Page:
Ingrid Bergman, whose centenary is being celebrated on August 29, is cherished by film fans, especially for playing two foes of the Nazis: Ilsa Lund in “Casablanca” and Alicia Huberman in Alfred Hitchcock’s “Notorious.” Her late-career incarnation as Golda Meir in the 1982 TV film “A Woman Called Golda” surprised some viewers. Yet her own real-life rapport with Judaism and Nazis was as complex and intriguing as any onscreen role.
Born in Stockholm to a German mother and Swedish father, Bergman was made aware early on of a family legend about possible Jewish ancestry, according to her biographer Charlotte Chandler. In 1926, at age 11, Bergman was supposedly told by a maternal aunt that her mother might have “some Jewish blood” which was best left unmentioned in public, since “there might be some difficult times coming.” Although Bergman apparently believed this story, and her daughter, the actress and model Isabella Rossellini, has repeated it on occasion during interviews, its veracity is unproven. Aleksandra Ziolkowska-Boehm’s “Ingrid Bergman and Her American Relatives” states that in fact, Bergman had no Jewish ancestry. A careful genealogical investigation was made of a maternal cousin in the 1950s before he could be granted a work visa for Saudi Arabia, which formally banned Jews from entering the country.
Still, Bergman clung to her lifelong sense of somehow belonging to the Jewish people. In her later years, this belief permeated into Swedish society. The Swedish Jewish author and journalist Stephan Yigal Mendel-Enk’s 2010 novel, “Three Monkeys” describes a Stockholm Jewish family circa 1987 whose grandfather declares: “Ingrid Bergman was a Jew. Greta Garbo an anti-Semite.”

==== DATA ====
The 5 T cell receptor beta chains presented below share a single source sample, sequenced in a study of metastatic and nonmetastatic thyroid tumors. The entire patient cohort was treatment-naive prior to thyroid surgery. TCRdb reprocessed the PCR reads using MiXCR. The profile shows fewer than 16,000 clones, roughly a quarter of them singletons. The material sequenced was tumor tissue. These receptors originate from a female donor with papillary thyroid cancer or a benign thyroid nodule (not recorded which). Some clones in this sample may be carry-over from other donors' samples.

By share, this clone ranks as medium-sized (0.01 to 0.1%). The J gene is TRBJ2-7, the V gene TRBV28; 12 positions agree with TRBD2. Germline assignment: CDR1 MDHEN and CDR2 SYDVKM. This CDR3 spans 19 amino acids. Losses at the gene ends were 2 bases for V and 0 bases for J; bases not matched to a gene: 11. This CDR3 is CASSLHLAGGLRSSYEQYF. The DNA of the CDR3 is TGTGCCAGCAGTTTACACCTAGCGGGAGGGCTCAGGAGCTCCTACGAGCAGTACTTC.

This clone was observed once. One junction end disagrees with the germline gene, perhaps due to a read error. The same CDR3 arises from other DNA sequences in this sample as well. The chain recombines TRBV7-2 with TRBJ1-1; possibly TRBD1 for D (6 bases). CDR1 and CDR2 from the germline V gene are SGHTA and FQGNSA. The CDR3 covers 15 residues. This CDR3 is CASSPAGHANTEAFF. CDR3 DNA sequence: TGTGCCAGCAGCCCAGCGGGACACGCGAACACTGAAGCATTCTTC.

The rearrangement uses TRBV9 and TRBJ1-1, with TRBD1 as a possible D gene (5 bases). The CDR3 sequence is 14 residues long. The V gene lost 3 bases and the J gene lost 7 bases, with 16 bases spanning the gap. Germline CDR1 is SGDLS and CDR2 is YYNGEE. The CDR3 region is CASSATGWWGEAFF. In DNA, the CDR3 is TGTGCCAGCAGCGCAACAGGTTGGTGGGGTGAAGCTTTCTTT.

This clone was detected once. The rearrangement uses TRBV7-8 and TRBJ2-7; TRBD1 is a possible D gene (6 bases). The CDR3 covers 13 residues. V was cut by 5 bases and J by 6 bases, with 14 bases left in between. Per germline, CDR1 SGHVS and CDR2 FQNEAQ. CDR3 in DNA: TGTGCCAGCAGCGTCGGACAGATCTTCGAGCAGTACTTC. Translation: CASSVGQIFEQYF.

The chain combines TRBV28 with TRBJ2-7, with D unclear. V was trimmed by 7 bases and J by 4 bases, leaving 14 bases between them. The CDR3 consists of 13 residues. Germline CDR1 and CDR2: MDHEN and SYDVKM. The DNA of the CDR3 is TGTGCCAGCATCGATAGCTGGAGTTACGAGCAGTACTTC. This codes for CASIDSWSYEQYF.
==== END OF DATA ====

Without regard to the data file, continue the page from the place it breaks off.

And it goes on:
Yet if such purported roots later became a subject of popular gossip, at the start of her film career Bergman was necessarily discreet about them. A budding star in her homeland in the late 1930s, she signed a three-picture contract with the Nazi German film company Universum Film AG. In order to do so, a certificate proving her wholly Aryan ancestry was filed with her employer. Her then-husband, Swedish neurosurgeon Petter Lindström, reportedly argued against this career move, but his advice was disregarded. In subsequent interviews, Lindström would claim that Bergman later exaggerated her own degree of naïveté about what was going on in Berlin in 1938.
One of the contracted films was actually made: “Die vier Gesellen” (“The Four Companions”). In a romantic role, Bergman is aptly seductive and speaks fluent German. She was billed as Ingrid Bergmann, with her family named spelled in German style. “Nordic Exposures: Scandinavian Identities in Classical Hollywood Cinema” (2010) by Arne Lunde explains that Bergman only reluctantly abandoned UFA, as it had far more impact and resources than the relatively limited Swedish film industry offered her. One plum role planned for her second film in Nazi Germany was that of Charlotte Corday, known as the French Revolution’s “angel of assassination,” who stabbed to death the politician Jean-Paul Marat in his bath. The actress’s autobiography, “Ingrid Bergman: My Story,” claims that Carl Froelich, director of “Die vier Gesellen” was a “very worried man. I saw very quickly that if you were anybody at all in films, you had to be a member of the Nazi party. As soon as I got into the studio in Berlin I felt the atmosphere.”